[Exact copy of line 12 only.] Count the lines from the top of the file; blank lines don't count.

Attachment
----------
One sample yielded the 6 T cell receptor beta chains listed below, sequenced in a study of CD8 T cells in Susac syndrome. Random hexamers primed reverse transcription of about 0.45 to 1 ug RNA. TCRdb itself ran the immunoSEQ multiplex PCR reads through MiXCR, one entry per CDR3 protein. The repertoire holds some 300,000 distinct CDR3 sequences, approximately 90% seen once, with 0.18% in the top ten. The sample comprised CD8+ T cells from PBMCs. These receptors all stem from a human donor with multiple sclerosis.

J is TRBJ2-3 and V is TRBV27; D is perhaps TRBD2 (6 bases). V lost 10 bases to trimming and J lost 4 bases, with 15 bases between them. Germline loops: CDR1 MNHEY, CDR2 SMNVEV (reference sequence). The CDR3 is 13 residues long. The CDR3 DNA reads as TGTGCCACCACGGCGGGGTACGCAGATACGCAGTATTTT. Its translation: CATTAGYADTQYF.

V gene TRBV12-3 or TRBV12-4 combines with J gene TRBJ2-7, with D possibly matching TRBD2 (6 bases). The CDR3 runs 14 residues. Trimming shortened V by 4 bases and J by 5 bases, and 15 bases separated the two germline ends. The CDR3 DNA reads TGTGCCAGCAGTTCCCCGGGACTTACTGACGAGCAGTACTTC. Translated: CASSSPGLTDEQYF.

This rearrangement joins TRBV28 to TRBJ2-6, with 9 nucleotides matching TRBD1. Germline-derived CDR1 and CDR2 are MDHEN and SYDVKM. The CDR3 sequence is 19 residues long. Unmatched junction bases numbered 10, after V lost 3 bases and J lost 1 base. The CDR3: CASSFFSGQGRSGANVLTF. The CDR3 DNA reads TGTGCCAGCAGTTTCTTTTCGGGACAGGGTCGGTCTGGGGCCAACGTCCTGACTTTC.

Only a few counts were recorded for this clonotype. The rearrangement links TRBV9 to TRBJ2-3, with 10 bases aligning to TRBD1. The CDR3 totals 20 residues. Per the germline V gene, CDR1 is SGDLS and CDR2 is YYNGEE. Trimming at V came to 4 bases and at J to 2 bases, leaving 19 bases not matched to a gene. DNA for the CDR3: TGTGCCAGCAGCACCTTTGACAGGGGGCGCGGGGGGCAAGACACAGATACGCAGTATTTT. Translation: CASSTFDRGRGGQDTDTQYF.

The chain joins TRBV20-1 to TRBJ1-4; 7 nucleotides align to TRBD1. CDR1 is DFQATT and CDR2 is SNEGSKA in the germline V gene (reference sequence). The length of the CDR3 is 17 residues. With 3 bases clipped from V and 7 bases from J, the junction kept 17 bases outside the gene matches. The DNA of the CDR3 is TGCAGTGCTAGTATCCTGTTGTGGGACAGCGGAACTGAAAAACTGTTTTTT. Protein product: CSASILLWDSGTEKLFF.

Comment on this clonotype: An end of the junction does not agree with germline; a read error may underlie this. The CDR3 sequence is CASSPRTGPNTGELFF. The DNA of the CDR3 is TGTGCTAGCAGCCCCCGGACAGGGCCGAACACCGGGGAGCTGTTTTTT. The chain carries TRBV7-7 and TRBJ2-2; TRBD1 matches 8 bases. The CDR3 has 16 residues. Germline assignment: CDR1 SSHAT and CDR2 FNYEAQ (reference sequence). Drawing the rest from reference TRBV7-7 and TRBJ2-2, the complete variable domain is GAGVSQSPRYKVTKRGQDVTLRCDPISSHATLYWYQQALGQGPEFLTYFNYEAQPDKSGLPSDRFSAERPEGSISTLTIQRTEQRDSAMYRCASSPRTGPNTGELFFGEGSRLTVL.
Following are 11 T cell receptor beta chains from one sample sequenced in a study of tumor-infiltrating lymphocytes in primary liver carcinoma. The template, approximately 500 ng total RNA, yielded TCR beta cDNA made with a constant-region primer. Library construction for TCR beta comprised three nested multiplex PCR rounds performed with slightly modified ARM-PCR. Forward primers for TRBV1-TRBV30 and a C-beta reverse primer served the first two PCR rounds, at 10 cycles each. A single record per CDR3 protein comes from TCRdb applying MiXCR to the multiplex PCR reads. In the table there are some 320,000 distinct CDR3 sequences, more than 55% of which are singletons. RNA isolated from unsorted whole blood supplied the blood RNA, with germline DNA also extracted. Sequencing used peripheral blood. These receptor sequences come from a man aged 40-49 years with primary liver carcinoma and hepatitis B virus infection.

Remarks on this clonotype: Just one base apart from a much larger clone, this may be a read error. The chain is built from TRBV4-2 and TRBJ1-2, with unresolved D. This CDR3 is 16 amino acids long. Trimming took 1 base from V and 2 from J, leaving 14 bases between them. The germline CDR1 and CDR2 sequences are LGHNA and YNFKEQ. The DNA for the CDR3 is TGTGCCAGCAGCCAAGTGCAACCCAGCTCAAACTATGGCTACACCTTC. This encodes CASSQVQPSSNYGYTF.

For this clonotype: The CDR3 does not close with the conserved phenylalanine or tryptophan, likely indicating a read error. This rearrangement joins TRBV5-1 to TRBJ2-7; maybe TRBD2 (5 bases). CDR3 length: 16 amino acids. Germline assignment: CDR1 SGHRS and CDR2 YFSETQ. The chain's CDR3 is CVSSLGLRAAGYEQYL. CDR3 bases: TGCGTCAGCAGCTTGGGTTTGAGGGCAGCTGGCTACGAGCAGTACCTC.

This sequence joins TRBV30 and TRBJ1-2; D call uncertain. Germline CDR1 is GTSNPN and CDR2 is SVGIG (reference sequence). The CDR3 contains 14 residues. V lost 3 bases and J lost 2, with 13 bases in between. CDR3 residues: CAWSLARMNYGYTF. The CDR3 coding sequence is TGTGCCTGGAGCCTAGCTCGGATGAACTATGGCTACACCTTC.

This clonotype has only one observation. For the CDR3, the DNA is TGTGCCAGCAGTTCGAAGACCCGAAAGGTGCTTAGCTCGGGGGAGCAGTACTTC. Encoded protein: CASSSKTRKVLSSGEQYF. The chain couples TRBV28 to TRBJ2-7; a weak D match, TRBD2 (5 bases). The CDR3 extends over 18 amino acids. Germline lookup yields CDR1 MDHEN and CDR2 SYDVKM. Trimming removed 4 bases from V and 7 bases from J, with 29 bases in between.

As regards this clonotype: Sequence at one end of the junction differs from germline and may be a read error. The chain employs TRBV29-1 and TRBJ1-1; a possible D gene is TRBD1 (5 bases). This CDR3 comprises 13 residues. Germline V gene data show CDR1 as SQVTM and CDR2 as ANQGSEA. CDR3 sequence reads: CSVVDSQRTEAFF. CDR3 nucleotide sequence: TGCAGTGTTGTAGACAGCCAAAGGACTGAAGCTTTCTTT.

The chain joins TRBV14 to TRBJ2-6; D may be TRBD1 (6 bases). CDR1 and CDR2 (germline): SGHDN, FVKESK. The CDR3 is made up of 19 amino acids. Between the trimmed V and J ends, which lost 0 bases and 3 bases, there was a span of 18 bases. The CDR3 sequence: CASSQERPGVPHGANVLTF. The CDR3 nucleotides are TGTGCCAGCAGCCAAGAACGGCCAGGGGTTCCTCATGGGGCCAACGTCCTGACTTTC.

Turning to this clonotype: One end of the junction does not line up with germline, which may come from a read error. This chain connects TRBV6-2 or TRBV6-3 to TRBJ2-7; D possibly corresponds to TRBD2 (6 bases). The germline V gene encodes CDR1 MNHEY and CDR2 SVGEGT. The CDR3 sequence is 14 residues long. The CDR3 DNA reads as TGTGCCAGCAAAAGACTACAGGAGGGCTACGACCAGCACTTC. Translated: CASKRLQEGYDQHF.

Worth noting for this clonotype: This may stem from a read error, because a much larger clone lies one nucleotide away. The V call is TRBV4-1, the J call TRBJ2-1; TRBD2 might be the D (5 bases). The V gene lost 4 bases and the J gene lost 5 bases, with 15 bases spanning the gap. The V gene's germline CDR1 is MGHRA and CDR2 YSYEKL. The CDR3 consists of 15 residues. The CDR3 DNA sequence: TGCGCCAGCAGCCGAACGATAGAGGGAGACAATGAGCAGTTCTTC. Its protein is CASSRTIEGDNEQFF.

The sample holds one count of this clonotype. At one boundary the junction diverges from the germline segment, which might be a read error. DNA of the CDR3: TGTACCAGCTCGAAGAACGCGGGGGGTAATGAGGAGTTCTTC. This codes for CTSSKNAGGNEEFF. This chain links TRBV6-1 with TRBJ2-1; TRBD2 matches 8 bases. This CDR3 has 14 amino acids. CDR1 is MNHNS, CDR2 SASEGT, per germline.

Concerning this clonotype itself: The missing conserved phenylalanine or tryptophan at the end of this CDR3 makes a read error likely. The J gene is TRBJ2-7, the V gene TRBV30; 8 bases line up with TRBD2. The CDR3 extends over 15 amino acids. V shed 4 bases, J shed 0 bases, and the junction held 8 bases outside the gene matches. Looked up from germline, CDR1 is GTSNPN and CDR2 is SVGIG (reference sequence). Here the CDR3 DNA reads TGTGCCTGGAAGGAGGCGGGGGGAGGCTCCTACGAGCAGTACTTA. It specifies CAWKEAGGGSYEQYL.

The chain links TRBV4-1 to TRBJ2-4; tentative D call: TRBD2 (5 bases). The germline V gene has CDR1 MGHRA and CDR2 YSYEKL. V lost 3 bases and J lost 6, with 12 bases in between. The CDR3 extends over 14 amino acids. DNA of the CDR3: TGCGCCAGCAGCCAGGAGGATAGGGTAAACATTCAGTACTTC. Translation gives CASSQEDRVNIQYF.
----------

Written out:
This clonotype has only one observation. For the CDR3, the DNA is TGTGCCAGCAGTTCGAAGACCCGAAAGGTGCTTAGCTCGGGGGAGCAGTACTTC. Encoded protein: CASSSKTRKVLSSGEQYF. The chain couples TRBV28 to TRBJ2-7; a weak D match, TRBD2 (5 bases). The CDR3 extends over 18 amino acids. Germline lookup yields CDR1 MDHEN and CDR2 SYDVKM. Trimming removed 4 bases from V and 7 bases from J, with 29 bases in between.